A Daily Analysis
By Marc Schulman
September 21, 2008- Olmert Resigns
Ehud Olmert has resigned as Prime Minister of Israel. In process that began after the failure of the Second Lebanon War and intensified with the widening circle of investigations regarding Olmert's conduct before he became Prime Minister, he was forced to resign. Olmert's action today was the fulfillment of the promise he made before the summer to resign once Kadima had its primaries and elected a new head.
Olmert presented his resignation to President Peres, who is going this week to represent Israel at the UN (something that is itself unprecedented). The next step in Israel's political drama is now up to Peres. It is his responsibility to entrust one of the parties with the responsibility to form a coalition. With his departure to New York eminent, Peres has promised to work quickly. This evening he began his meetings with the representatives of all the parties and promised to decide before his trip who he will give that responsibility to. It is expected that this will be Minister of Foreign Affairs Livni, who won the Kadima primaries and has called for a quick transition. While the coalition talks go on, Olmert remains the acting Prime Minister.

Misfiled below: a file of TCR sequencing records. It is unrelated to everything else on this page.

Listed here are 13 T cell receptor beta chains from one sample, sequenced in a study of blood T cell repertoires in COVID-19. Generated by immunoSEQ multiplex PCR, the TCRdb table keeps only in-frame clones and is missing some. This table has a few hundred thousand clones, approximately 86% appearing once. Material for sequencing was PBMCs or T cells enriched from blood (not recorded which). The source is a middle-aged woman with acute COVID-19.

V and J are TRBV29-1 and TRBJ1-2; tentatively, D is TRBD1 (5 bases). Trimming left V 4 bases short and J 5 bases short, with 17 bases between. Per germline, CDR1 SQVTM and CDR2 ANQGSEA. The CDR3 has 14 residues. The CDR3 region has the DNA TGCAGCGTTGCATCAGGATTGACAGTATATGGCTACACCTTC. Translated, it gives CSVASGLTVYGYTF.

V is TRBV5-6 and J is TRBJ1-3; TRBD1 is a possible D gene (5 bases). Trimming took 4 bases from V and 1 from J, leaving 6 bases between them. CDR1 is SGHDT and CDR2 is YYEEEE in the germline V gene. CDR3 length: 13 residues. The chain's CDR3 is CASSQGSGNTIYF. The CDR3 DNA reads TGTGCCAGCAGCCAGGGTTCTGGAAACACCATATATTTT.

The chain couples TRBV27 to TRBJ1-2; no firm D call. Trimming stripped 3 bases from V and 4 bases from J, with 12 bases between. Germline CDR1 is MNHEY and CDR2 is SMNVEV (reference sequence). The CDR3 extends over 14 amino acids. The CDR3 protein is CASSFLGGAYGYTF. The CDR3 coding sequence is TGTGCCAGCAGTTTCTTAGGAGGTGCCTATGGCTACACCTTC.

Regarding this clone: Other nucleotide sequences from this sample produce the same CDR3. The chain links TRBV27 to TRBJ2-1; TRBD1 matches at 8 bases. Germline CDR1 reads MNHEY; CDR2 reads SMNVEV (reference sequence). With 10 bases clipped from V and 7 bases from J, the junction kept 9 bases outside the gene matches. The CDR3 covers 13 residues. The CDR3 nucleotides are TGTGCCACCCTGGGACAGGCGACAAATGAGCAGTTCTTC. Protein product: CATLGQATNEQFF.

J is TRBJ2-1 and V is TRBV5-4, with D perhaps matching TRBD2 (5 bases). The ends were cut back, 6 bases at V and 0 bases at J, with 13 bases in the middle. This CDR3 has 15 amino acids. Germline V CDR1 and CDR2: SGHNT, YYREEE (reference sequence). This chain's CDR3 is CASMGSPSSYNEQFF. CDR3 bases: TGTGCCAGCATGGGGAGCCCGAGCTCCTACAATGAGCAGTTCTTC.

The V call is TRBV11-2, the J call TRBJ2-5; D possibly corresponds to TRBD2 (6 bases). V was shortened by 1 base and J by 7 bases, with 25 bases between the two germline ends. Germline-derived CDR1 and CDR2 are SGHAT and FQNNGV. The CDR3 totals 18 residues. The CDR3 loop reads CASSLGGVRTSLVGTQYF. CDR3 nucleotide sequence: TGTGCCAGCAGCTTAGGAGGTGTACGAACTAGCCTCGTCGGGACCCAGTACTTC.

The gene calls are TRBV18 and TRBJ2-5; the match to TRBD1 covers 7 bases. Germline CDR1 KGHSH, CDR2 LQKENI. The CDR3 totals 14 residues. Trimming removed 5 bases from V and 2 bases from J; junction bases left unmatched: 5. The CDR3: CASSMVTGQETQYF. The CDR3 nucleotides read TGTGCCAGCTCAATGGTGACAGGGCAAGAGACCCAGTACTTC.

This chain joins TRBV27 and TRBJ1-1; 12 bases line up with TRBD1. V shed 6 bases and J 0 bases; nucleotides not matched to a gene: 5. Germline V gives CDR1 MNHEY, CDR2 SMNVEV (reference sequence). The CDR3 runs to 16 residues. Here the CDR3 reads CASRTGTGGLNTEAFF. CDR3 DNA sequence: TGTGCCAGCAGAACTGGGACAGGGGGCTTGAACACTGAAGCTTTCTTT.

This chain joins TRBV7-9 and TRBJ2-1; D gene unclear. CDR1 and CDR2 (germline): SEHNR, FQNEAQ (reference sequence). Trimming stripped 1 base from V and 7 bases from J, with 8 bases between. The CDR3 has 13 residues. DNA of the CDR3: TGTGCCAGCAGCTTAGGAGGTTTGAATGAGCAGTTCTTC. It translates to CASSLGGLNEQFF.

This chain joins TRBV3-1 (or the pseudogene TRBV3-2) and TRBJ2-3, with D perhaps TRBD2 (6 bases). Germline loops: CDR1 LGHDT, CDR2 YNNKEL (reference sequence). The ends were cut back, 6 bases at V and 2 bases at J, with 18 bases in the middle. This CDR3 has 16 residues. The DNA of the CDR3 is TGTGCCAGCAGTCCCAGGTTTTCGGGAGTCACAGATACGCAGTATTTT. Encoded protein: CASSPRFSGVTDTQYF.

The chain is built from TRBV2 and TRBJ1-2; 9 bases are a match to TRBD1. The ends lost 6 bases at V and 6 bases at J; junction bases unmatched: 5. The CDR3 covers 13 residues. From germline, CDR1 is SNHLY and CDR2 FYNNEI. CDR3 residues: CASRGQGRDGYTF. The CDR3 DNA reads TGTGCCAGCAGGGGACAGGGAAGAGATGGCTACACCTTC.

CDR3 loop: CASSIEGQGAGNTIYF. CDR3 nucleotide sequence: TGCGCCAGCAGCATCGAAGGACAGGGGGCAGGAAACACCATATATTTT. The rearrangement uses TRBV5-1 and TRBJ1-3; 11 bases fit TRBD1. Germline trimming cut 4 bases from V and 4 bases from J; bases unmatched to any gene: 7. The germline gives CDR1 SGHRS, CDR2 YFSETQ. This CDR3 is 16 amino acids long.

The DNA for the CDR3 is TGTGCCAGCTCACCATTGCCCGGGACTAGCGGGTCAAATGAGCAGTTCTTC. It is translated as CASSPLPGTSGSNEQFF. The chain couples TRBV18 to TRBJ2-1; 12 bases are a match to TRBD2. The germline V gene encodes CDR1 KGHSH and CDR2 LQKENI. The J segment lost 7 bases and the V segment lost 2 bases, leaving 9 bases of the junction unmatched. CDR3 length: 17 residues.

There are three scenarios possible: 1. Livni puts together the needed coalition. 2. Livni does not put together a coalition and elections are called. 3. There is an outside but highly unlikely scenario that Netanyahu puts together an alternative coalition. Livni must get two key players on board to build a coalition: Shas and the Labor party. Shas has all the normal difficulties, the major one going to the issue of child subsidies that Shas demands be reinstated to their previous levels. It was ironic today to see Netanyahu meeting today with the spiritual leader of Shas Rabbi Ovadia, telling him not to enter into a coalition with Livni since she will not give him back the subsidies. Reducing these subsidies happens to be one of Netanyahu's proudest (justifiably so) accomplishments as Minister of Finance. The seemingly most problematic person that Livni has to get to agree to entering the coaltion is Minister of Defense Ehud Barak, who has been acting very oddly. He refused to meet with Livni until late tonight, instead meeting with Netanyahu. His actions are odd from a number of vantage points. First it was he who insisted that Kadima hold primaries and select a new leader. If Barak was not going to agree to the selection, he could have said so and demanded in late spring new elections. Second there is very little day light between Livni's positions on key matters and those of the Labor party and thus continuing the coaliti on under Livni seems the obvious move. What and why Barak is up to is unclear. Two explanations present themselves. The first the Barak feels that under Livni, Labor's popularity will be further eroded, so much so that there will be little left of Labor afterward. The second that he does not like working with her, and can not see himself working for her. He rather take his chances on elections and if Netanyahu wins, the worse case scenario would result in him being Minister of Defense. The next few days should be interesting. Livini will have 40 days to form her coalition.